The single best thing my husband and I did for our waistlines was start cooking more of our meals from scratch (or close to it) to cut out all the preservatives and other chemicals no one really needs. The second best thing we did was sign up for About.com’s Calorie Counters site and dutifully log in whatever foods we ate. It’s amazing what seeing actual numbers can do for your motivation – though I still have no idea what the heck I’m supposed to be eating to meet the daily requirement for potassium! All of this is really my way of saying, “Yes, definitely, the internet can help you lose weight.”
This isn’t an entirely new realization. Kaiser Permanente put a study out more than a year ago showing how people who used a website they designed for weight loss actually did lose weight – and keep it off! Is it a miracle diet? Does idly clicking burn a lot more calories than we previously thought? No and no. So how is this possible? The answer is equal parts OCD and accountability, with a website that asks you to log your weight and the amount of exercise you did that week. If you don’t log in, you get an email encouraging you to do so. And you can virtually “meet” people using the site and receive encouragement – or a tongue lashing – depending on how well you do. It’s no different, really, than having a gym buddy… but not everyone has someone like that. Plus, this “buddy” never tires of going and always pushes you.
The original site for the study is no longer up, but luckily a number of sites have sprung up with a similar mission but added functionality. Here’s an overview so you can see what works best for you.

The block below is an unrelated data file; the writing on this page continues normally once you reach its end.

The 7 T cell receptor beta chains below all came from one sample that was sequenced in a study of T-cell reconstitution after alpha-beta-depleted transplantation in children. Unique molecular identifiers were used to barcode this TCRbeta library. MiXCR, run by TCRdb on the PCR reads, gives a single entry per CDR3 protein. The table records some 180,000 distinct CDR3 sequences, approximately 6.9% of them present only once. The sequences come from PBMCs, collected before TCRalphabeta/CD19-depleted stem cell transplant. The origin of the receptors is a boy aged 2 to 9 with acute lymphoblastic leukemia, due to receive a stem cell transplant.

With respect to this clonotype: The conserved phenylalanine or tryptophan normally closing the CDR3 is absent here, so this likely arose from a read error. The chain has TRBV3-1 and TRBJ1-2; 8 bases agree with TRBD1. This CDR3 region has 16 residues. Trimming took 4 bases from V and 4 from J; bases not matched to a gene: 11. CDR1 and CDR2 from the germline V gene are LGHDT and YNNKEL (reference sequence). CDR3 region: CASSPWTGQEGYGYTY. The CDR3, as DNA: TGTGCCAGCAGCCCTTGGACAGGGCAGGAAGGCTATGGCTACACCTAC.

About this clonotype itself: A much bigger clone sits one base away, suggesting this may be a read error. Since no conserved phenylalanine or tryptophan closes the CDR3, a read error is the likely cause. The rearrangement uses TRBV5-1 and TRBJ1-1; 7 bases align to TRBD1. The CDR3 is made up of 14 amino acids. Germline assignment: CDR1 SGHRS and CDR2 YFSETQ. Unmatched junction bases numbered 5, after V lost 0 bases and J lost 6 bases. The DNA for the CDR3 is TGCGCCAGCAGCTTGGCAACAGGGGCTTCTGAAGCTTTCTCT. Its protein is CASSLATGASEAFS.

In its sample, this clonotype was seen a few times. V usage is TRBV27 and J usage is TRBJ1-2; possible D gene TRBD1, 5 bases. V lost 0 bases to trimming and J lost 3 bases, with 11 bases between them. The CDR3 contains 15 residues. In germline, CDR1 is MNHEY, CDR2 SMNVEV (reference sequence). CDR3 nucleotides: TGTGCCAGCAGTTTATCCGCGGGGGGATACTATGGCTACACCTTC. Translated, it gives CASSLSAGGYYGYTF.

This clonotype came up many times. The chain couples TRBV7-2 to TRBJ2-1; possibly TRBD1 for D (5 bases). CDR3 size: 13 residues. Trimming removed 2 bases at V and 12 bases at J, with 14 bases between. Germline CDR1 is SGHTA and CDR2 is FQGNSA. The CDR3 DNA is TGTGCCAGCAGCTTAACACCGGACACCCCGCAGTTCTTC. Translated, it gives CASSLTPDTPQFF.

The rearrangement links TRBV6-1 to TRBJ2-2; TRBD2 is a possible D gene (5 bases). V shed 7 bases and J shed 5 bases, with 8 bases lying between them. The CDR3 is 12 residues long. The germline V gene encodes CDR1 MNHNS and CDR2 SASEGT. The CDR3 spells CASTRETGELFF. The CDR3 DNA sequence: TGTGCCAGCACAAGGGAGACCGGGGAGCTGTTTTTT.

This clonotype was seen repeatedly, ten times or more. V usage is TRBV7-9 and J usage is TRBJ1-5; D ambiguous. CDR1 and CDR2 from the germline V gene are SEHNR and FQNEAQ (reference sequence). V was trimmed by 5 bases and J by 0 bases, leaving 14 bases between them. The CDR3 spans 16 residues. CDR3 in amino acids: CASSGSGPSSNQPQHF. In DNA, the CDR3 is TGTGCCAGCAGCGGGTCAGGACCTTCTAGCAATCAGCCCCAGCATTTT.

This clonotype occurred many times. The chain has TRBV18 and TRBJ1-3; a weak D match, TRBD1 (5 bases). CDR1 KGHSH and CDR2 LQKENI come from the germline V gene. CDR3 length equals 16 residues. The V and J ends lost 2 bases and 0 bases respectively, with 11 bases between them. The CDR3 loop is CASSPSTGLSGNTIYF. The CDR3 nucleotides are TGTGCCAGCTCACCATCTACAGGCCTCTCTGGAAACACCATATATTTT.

The site my husband and I use asks you to log every food you eat each day, as well as how many glasses of water you drink, any activities you do, and your weight. There doesn’t seem to be any interactivity – we can’t even “friend” each other to make it easy to log foods, since we’re often eating the same thing – but it’s got a fairly extensive built-in encyclopedia of foods with all the nutritional information and activities (even things like showering!) with estimates for calories burned.
The granddaddy of them all, this site has been around forever and has lots of functionality – track your food and exercise, find recipes – the one big downside: it’s not free. The standard monthly rate is currently $17.95, but you can save by purchasing several months at once.
The Facebook of weight loss sites, Sparkpeople has a great community that keeps you coming back. They offer a calorie counter, fitness tracker, articles, blog posts, forums where people can (and do!) discuss just about anything, and rewards like trophies that you can attain by completing tasks, such as giving up one fast food meal per week, and earning points. The extra bells and whistles can be a great motivator or feel overwhelming, depending on what you like.
The weight loss site of the future? Maybe. This site has a lot of the same functionality of CalorieCount, but they’ve also got a cool app for iPhone and Android that allows you do snap a photo of the barcode on the food you’re eating so that it can automatically add all the nutritional information for you. Pretty cool!
What all of these sites have in common is a sense of ownership over the foods that you eat. We’re all on the move so much that we often pay little attention to what kind of fuel we’re putting in our bodies, but by having it all in front of you in black and white, there’s no way to ignore it. And that wake up call is just what some of us need.